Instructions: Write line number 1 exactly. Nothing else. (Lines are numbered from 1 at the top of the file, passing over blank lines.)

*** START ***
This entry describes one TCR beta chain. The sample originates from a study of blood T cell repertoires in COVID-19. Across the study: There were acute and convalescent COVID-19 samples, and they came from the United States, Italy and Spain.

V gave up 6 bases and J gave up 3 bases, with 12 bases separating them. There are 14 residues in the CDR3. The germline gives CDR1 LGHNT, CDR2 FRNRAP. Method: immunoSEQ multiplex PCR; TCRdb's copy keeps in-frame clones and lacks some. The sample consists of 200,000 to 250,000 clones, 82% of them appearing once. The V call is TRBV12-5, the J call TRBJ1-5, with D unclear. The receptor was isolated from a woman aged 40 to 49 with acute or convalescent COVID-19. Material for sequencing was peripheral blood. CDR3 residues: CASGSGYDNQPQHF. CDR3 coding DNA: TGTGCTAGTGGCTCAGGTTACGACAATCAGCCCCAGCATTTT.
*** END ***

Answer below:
This entry describes one TCR beta chain. The sample originates from a study of blood T cell repertoires in COVID-19. Across the study: There were acute and convalescent COVID-19 samples, and they came from the United States, Italy and Spain.